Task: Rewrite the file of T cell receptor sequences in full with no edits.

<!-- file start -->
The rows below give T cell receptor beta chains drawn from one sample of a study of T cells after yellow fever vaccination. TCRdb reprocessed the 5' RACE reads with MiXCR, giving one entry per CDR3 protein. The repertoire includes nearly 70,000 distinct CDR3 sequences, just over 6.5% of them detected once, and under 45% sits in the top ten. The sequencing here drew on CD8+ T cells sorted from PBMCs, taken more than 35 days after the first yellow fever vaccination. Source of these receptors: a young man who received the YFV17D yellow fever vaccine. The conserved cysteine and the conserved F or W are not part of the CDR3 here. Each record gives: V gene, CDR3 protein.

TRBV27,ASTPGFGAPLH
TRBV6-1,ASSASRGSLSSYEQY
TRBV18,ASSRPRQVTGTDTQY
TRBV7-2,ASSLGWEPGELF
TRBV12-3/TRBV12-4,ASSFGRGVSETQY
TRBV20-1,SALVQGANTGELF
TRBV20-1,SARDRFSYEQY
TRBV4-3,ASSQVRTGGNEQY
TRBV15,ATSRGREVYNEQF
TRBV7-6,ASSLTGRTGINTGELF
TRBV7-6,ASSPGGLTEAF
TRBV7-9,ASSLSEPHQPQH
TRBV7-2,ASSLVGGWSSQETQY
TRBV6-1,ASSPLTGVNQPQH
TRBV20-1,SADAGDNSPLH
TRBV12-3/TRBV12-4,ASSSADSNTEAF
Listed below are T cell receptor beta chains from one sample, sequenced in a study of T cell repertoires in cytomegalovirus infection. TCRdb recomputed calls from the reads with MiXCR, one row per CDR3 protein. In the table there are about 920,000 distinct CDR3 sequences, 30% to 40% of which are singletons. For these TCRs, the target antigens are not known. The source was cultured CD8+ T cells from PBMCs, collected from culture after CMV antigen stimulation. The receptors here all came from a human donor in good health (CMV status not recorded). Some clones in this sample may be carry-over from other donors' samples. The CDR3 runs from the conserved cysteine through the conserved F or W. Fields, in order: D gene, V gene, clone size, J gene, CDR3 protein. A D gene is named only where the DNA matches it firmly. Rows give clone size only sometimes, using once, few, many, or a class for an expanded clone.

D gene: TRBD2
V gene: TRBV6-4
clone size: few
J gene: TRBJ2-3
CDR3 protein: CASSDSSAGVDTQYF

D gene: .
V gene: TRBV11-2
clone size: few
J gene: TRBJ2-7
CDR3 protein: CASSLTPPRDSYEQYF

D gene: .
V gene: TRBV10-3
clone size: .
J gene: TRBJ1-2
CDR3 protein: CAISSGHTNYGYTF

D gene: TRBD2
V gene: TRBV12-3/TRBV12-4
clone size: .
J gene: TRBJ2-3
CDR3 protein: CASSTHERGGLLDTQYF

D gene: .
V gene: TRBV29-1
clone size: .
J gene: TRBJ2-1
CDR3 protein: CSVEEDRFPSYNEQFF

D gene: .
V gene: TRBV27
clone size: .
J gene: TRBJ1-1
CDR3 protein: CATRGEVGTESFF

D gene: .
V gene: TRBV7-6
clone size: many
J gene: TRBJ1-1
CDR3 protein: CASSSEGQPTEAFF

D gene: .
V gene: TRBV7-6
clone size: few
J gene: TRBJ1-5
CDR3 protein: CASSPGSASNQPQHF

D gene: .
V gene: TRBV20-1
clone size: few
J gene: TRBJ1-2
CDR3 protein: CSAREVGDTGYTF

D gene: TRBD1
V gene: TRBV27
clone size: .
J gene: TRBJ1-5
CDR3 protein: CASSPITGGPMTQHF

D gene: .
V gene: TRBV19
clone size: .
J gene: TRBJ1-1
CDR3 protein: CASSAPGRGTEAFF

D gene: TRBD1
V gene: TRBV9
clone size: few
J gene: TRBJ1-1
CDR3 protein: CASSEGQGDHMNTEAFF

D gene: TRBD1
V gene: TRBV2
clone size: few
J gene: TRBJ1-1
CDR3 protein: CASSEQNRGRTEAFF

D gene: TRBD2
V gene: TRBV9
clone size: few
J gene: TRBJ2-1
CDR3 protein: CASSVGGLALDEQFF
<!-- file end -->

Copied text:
The rows below give T cell receptor beta chains drawn from one sample of a study of T cells after yellow fever vaccination. TCRdb reprocessed the 5' RACE reads with MiXCR, giving one entry per CDR3 protein. The repertoire includes nearly 70,000 distinct CDR3 sequences, just over 6.5% of them detected once, and under 45% sits in the top ten. The sequencing here drew on CD8+ T cells sorted from PBMCs, taken more than 35 days after the first yellow fever vaccination. Source of these receptors: a young man who received the YFV17D yellow fever vaccine. The conserved cysteine and the conserved F or W are not part of the CDR3 here. Each record gives: V gene, CDR3 protein.

TRBV27,ASTPGFGAPLH
TRBV6-1,ASSASRGSLSSYEQY
TRBV18,ASSRPRQVTGTDTQY
TRBV7-2,ASSLGWEPGELF
TRBV12-3/TRBV12-4,ASSFGRGVSETQY
TRBV20-1,SALVQGANTGELF
TRBV20-1,SARDRFSYEQY
TRBV4-3,ASSQVRTGGNEQY
TRBV15,ATSRGREVYNEQF
TRBV7-6,ASSLTGRTGINTGELF
TRBV7-6,ASSPGGLTEAF
TRBV7-9,ASSLSEPHQPQH
TRBV7-2,ASSLVGGWSSQETQY
TRBV6-1,ASSPLTGVNQPQH
TRBV20-1,SADAGDNSPLH
TRBV12-3/TRBV12-4,ASSSADSNTEAF
Listed below are T cell receptor beta chains from one sample, sequenced in a study of T cell repertoires in cytomegalovirus infection. TCRdb recomputed calls from the reads with MiXCR, one row per CDR3 protein. In the table there are about 920,000 distinct CDR3 sequences, 30% to 40% of which are singletons. For these TCRs, the target antigens are not known. The source was cultured CD8+ T cells from PBMCs, collected from culture after CMV antigen stimulation. The receptors here all came from a human donor in good health (CMV status not recorded). Some clones in this sample may be carry-over from other donors' samples. The CDR3 runs from the conserved cysteine through the conserved F or W. Fields, in order: D gene, V gene, clone size, J gene, CDR3 protein. A D gene is named only where the DNA matches it firmly. Rows give clone size only sometimes, using once, few, many, or a class for an expanded clone.

D gene: TRBD2
V gene: TRBV6-4
clone size: few
J gene: TRBJ2-3
CDR3 protein: CASSDSSAGVDTQYF

D gene: .
V gene: TRBV11-2
clone size: few
J gene: TRBJ2-7
CDR3 protein: CASSLTPPRDSYEQYF

D gene: .
V gene: TRBV10-3
clone size: .
J gene: TRBJ1-2
CDR3 protein: CAISSGHTNYGYTF

D gene: TRBD2
V gene: TRBV12-3/TRBV12-4
clone size: .
J gene: TRBJ2-3
CDR3 protein: CASSTHERGGLLDTQYF

D gene: .
V gene: TRBV29-1
clone size: .
J gene: TRBJ2-1
CDR3 protein: CSVEEDRFPSYNEQFF

D gene: .
V gene: TRBV27
clone size: .
J gene: TRBJ1-1
CDR3 protein: CATRGEVGTESFF

D gene: .
V gene: TRBV7-6
clone size: many
J gene: TRBJ1-1
CDR3 protein: CASSSEGQPTEAFF

D gene: .
V gene: TRBV7-6
clone size: few
J gene: TRBJ1-5
CDR3 protein: CASSPGSASNQPQHF

D gene: .
V gene: TRBV20-1
clone size: few
J gene: TRBJ1-2
CDR3 protein: CSAREVGDTGYTF

D gene: TRBD1
V gene: TRBV27
clone size: .
J gene: TRBJ1-5
CDR3 protein: CASSPITGGPMTQHF

D gene: .
V gene: TRBV19
clone size: .
J gene: TRBJ1-1
CDR3 protein: CASSAPGRGTEAFF

D gene: TRBD1
V gene: TRBV9
clone size: few
J gene: TRBJ1-1
CDR3 protein: CASSEGQGDHMNTEAFF

D gene: TRBD1
V gene: TRBV2
clone size: few
J gene: TRBJ1-1
CDR3 protein: CASSEQNRGRTEAFF

D gene: TRBD2
V gene: TRBV9
clone size: few
J gene: TRBJ2-1
CDR3 protein: CASSVGGLALDEQFF